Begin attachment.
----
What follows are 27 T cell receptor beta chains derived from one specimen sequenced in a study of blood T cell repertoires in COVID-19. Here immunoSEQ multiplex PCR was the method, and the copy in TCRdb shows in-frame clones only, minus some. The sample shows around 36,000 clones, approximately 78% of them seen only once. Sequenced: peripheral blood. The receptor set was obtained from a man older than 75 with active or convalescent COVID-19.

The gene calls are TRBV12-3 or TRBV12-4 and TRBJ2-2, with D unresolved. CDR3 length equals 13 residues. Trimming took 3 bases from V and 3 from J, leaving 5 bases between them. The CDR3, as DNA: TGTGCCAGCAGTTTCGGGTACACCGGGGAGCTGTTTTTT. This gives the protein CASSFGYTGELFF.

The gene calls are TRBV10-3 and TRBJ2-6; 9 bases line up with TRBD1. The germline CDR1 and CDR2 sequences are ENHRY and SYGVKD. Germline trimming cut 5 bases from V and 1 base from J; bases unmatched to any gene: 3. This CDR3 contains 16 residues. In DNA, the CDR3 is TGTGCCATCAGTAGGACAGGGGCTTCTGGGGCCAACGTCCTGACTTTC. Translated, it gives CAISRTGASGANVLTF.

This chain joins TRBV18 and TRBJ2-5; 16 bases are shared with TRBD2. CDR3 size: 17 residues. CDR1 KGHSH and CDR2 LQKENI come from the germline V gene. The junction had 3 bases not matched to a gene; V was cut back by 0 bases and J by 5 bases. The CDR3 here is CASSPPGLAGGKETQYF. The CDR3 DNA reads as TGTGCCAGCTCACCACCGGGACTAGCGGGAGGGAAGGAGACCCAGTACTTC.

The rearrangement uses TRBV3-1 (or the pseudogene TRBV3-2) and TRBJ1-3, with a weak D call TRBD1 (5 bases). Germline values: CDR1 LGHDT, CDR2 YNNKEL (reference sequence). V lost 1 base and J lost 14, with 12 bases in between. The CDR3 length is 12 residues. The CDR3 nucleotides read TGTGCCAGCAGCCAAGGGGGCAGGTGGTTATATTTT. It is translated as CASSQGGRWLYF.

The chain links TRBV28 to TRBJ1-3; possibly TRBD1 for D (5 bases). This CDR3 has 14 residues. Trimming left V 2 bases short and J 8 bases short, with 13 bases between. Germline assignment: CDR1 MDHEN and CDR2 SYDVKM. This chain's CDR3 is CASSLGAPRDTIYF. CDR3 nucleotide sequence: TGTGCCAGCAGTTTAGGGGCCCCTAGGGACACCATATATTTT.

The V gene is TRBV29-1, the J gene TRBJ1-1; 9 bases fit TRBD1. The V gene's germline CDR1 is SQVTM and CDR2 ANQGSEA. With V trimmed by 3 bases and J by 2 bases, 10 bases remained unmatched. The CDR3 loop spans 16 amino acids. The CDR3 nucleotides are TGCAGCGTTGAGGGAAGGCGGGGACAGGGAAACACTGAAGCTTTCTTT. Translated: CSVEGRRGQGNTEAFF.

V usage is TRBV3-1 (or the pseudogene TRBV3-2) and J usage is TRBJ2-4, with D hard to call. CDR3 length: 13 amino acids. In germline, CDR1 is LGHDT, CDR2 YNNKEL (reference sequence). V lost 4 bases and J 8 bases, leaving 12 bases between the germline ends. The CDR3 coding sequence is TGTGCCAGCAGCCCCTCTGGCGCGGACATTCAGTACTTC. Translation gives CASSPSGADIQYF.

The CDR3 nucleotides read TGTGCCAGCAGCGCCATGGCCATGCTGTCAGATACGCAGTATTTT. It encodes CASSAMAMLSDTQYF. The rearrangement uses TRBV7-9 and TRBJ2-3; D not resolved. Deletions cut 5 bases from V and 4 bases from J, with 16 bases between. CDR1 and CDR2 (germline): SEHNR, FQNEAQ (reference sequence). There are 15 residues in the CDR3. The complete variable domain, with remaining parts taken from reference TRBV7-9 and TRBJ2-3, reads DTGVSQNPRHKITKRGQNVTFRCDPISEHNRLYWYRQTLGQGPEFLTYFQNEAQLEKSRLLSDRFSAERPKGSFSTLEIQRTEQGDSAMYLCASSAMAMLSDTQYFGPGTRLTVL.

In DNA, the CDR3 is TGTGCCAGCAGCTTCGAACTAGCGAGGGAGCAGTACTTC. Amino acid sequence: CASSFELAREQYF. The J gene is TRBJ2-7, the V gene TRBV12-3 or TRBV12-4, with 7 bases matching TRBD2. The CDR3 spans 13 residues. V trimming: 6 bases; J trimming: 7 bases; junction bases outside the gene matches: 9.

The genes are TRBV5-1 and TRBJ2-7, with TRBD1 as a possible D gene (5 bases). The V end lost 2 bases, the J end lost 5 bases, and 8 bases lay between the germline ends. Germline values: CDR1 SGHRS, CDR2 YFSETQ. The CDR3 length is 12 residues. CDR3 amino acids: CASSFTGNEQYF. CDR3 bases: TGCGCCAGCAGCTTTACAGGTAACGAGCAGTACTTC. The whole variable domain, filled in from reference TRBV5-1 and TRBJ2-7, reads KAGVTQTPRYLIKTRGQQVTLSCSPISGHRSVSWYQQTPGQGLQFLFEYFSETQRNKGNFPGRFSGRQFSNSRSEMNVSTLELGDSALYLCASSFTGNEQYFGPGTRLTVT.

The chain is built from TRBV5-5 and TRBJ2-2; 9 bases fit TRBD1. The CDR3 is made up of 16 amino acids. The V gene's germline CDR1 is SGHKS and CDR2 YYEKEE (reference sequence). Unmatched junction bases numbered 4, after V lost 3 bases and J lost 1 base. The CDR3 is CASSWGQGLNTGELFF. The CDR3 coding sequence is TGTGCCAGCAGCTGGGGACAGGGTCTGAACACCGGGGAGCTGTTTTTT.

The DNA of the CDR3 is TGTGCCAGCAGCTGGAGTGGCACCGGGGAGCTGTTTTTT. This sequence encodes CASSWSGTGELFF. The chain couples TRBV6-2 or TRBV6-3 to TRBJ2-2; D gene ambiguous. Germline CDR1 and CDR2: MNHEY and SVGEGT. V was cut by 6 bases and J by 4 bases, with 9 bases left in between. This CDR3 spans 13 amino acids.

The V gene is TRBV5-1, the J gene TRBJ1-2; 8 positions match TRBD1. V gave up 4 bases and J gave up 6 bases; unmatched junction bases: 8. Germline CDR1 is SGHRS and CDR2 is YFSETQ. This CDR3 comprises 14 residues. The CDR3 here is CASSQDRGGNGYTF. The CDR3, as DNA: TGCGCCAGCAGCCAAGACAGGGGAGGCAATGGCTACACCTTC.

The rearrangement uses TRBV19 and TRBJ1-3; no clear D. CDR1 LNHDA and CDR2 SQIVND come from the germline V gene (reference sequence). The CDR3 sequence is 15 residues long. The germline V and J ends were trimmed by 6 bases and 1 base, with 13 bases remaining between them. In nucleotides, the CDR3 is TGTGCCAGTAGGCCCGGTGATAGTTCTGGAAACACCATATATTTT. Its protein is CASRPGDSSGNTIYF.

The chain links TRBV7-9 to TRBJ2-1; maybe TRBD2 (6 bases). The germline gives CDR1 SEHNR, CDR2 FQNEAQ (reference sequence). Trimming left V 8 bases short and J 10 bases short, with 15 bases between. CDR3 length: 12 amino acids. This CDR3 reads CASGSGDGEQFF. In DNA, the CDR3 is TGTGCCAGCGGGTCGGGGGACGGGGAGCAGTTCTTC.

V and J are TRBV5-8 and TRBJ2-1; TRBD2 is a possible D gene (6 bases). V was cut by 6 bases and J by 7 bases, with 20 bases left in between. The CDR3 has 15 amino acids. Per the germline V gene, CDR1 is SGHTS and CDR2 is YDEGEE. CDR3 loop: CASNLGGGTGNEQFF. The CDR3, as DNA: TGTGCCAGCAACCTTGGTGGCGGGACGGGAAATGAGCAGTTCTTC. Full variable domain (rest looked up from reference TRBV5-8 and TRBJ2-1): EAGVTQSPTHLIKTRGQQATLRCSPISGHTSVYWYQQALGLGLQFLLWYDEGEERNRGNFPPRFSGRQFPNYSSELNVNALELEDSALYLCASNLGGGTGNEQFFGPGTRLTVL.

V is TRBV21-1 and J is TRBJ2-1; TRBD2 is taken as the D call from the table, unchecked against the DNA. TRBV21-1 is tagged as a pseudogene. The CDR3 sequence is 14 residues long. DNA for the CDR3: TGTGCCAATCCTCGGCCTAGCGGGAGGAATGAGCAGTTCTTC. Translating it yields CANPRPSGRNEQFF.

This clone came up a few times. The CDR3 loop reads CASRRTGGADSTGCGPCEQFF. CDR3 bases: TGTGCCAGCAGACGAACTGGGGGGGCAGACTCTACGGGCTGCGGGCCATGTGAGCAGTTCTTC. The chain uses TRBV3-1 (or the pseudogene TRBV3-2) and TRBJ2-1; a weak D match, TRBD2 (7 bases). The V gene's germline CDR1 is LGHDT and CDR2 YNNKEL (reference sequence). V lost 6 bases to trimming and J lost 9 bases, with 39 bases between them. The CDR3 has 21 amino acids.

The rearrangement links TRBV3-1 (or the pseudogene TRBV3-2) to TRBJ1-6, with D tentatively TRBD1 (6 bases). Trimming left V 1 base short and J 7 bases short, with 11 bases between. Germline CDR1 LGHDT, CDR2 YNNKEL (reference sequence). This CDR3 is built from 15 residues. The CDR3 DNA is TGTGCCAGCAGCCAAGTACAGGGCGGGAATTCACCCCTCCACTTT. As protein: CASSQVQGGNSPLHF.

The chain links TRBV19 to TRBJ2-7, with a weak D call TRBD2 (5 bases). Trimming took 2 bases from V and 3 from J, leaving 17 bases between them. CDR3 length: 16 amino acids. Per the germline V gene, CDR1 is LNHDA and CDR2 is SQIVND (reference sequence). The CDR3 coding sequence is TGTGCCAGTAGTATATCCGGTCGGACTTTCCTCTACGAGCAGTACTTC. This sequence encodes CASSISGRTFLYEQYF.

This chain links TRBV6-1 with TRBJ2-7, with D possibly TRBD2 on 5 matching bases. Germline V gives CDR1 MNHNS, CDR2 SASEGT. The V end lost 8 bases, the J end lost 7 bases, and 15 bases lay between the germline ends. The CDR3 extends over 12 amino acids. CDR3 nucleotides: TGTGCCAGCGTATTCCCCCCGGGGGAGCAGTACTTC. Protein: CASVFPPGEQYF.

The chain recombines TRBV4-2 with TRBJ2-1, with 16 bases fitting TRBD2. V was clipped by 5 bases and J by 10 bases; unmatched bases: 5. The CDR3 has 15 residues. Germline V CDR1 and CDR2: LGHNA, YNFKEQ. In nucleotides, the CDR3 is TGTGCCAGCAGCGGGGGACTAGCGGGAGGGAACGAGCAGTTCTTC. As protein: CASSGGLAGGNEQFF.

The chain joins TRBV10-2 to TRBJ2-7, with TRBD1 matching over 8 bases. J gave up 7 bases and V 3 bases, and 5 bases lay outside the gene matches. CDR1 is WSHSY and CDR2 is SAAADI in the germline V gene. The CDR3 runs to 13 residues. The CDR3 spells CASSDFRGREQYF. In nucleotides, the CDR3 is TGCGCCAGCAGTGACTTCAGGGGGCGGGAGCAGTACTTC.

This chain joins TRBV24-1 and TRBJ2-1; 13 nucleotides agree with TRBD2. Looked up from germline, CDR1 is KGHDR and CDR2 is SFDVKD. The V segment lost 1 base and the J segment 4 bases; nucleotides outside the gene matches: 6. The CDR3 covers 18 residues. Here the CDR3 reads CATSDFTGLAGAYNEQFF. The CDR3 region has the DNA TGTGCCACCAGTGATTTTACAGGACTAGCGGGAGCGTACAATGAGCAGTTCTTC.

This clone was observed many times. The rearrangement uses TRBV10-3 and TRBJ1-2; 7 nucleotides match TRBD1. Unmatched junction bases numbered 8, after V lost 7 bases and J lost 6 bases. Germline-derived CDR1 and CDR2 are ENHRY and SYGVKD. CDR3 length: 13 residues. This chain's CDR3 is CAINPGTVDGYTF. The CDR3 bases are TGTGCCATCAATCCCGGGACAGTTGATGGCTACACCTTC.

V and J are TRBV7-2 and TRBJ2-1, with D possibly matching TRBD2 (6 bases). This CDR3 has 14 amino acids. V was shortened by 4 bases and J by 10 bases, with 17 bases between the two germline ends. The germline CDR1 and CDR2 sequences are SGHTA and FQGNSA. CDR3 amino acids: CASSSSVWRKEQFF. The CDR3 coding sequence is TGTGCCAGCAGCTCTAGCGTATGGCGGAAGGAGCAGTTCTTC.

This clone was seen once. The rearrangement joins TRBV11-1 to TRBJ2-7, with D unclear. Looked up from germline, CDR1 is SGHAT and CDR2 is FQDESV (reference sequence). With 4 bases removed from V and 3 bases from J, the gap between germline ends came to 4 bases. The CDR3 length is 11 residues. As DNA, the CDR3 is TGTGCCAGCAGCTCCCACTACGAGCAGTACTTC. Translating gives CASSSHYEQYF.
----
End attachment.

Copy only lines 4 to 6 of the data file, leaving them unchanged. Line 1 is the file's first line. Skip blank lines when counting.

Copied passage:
This chain joins TRBV18 and TRBJ2-5; 16 bases are shared with TRBD2. CDR3 size: 17 residues. CDR1 KGHSH and CDR2 LQKENI come from the germline V gene. The junction had 3 bases not matched to a gene; V was cut back by 0 bases and J by 5 bases. The CDR3 here is CASSPPGLAGGKETQYF. The CDR3 DNA reads as TGTGCCAGCTCACCACCGGGACTAGCGGGAGGGAAGGAGACCCAGTACTTC.

The rearrangement uses TRBV3-1 (or the pseudogene TRBV3-2) and TRBJ1-3, with a weak D call TRBD1 (5 bases). Germline values: CDR1 LGHDT, CDR2 YNNKEL (reference sequence). V lost 1 base and J lost 14, with 12 bases in between. The CDR3 length is 12 residues. The CDR3 nucleotides read TGTGCCAGCAGCCAAGGGGGCAGGTGGTTATATTTT. It is translated as CASSQGGRWLYF.

The chain links TRBV28 to TRBJ1-3; possibly TRBD1 for D (5 bases). This CDR3 has 14 residues. Trimming left V 2 bases short and J 8 bases short, with 13 bases between. Germline assignment: CDR1 MDHEN and CDR2 SYDVKM. This chain's CDR3 is CASSLGAPRDTIYF. CDR3 nucleotide sequence: TGTGCCAGCAGTTTAGGGGCCCCTAGGGACACCATATATTTT.